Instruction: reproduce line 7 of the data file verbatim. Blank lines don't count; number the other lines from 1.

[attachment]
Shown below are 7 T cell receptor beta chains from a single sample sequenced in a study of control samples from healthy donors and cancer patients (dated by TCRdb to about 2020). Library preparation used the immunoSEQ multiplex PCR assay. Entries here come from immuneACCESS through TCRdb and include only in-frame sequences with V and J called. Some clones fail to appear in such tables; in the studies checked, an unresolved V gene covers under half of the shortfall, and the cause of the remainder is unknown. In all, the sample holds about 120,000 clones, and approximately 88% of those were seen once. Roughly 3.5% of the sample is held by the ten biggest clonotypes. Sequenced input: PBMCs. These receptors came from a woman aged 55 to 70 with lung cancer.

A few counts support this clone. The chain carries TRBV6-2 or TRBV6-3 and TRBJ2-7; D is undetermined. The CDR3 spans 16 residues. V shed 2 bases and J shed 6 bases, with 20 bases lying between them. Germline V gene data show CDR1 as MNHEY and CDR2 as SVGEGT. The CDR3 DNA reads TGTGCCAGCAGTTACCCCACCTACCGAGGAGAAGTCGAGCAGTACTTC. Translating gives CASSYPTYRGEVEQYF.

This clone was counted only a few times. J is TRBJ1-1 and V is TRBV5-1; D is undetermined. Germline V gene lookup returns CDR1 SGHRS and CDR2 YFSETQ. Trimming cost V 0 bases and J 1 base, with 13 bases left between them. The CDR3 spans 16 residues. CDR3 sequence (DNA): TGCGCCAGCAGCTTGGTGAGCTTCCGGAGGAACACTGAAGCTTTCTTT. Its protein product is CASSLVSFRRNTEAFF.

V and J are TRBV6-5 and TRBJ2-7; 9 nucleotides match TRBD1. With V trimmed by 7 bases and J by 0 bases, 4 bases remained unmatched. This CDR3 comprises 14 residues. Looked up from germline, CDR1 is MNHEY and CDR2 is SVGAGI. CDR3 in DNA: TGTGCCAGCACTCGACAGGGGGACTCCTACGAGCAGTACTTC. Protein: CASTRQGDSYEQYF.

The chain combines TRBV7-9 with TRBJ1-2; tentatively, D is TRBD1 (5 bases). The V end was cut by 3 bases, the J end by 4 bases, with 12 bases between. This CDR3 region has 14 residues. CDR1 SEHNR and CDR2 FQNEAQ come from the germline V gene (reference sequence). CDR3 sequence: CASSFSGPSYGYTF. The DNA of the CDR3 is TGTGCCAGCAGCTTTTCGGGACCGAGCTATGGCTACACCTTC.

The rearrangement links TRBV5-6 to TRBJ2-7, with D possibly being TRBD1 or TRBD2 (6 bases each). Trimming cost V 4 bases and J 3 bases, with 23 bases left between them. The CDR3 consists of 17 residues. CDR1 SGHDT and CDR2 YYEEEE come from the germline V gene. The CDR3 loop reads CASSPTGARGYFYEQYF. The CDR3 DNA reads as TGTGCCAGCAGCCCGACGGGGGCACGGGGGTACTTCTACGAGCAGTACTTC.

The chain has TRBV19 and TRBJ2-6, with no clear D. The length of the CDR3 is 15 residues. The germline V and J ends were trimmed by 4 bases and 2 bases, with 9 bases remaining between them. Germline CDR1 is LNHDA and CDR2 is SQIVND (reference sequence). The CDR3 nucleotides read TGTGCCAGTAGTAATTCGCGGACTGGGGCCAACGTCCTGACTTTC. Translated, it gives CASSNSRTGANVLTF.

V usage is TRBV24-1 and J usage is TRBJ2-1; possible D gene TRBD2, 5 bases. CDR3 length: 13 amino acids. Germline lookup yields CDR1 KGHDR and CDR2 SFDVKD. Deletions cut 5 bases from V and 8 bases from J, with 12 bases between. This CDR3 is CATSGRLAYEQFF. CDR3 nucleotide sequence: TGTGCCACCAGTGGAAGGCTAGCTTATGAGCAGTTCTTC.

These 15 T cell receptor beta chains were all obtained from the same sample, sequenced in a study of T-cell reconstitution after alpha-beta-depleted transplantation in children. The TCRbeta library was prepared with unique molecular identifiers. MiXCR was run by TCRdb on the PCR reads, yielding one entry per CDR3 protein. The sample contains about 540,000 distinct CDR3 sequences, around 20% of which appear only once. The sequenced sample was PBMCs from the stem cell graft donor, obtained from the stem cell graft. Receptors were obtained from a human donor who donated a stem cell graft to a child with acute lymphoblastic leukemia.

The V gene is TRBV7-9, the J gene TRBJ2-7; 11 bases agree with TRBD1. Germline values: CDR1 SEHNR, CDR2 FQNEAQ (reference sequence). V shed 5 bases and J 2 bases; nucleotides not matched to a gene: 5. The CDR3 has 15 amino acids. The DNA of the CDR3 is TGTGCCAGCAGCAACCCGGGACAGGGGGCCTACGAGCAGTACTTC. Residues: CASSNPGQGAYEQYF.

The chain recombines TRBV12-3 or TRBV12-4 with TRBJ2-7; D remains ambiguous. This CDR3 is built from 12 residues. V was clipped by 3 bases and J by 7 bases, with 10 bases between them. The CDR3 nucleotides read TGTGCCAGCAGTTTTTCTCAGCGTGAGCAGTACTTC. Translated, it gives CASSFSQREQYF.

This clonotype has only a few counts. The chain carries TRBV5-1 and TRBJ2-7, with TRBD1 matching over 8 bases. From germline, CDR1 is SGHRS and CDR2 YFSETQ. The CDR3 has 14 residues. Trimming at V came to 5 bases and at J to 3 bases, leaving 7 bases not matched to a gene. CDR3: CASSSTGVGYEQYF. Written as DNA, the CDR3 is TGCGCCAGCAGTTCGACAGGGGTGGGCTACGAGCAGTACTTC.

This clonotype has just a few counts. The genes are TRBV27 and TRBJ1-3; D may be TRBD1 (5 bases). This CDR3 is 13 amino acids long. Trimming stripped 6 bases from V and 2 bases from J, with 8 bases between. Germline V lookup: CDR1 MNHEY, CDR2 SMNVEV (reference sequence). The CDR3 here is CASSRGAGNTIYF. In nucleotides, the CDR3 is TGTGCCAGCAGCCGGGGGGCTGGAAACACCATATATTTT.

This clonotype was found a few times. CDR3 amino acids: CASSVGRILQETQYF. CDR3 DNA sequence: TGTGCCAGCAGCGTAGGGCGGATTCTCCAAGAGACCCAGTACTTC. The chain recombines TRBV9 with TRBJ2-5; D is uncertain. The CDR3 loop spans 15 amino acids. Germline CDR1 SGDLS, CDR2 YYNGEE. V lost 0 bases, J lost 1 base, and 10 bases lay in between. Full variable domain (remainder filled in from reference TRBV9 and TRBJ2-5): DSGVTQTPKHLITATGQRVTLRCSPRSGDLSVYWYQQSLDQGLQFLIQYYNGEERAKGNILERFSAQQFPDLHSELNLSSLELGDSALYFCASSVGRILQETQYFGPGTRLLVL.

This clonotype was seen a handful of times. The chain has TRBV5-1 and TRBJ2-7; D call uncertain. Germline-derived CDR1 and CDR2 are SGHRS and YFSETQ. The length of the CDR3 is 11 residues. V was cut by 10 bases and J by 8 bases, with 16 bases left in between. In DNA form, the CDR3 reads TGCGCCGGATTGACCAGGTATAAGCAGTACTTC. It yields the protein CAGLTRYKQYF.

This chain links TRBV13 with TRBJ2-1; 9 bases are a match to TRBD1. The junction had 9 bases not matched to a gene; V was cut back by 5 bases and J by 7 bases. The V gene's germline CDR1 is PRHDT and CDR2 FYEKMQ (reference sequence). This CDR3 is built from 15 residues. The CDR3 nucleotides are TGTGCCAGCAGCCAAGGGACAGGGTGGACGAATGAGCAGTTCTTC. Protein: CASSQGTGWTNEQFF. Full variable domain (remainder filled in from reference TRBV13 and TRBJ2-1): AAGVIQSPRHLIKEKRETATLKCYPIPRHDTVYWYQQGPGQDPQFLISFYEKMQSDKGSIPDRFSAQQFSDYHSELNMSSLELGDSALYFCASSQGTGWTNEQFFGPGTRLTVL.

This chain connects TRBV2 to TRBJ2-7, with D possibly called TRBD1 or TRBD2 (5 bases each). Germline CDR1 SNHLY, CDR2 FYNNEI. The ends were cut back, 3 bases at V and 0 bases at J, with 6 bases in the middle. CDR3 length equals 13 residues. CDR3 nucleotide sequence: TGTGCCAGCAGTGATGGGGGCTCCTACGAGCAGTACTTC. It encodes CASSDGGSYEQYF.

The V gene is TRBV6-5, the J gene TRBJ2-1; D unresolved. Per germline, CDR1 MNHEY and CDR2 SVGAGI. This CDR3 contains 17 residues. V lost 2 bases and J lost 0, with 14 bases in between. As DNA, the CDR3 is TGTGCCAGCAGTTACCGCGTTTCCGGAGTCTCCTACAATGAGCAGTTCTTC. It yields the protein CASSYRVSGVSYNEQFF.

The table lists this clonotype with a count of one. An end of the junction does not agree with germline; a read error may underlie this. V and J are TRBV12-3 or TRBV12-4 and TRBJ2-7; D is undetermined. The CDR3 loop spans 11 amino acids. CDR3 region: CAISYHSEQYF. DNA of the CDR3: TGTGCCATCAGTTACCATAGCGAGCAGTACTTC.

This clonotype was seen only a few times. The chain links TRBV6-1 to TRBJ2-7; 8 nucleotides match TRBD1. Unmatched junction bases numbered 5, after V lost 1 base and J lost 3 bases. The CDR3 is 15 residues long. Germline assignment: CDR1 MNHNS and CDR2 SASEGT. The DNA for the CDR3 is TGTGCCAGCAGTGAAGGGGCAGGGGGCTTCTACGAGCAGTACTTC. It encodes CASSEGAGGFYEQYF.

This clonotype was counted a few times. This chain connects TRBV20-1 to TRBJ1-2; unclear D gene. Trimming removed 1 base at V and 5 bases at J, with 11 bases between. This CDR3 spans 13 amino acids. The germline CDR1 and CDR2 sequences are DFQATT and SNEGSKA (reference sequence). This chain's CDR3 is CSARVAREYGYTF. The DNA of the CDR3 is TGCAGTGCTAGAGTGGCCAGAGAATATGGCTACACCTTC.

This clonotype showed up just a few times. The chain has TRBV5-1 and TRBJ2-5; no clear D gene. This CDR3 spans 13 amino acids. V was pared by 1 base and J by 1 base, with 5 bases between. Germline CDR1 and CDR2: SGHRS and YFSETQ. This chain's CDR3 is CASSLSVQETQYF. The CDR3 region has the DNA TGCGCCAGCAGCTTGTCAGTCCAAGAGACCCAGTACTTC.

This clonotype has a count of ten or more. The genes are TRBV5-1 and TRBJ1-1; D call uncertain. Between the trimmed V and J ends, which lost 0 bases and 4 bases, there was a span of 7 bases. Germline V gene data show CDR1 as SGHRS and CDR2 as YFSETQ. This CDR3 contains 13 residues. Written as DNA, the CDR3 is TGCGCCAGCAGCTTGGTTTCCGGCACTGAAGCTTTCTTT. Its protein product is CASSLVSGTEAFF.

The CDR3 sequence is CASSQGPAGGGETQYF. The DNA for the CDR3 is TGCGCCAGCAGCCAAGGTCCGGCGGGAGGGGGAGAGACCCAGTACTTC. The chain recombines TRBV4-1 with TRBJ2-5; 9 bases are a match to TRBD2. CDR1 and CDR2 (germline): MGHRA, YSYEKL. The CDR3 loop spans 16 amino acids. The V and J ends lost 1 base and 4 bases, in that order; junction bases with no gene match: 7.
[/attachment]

The chain has TRBV19 and TRBJ2-6, with no clear D. The length of the CDR3 is 15 residues. The germline V and J ends were trimmed by 4 bases and 2 bases, with 9 bases remaining between them. Germline CDR1 is LNHDA and CDR2 is SQIVND (reference sequence). The CDR3 nucleotides read TGTGCCAGTAGTAATTCGCGGACTGGGGCCAACGTCCTGACTTTC. Translated, it gives CASSNSRTGANVLTF.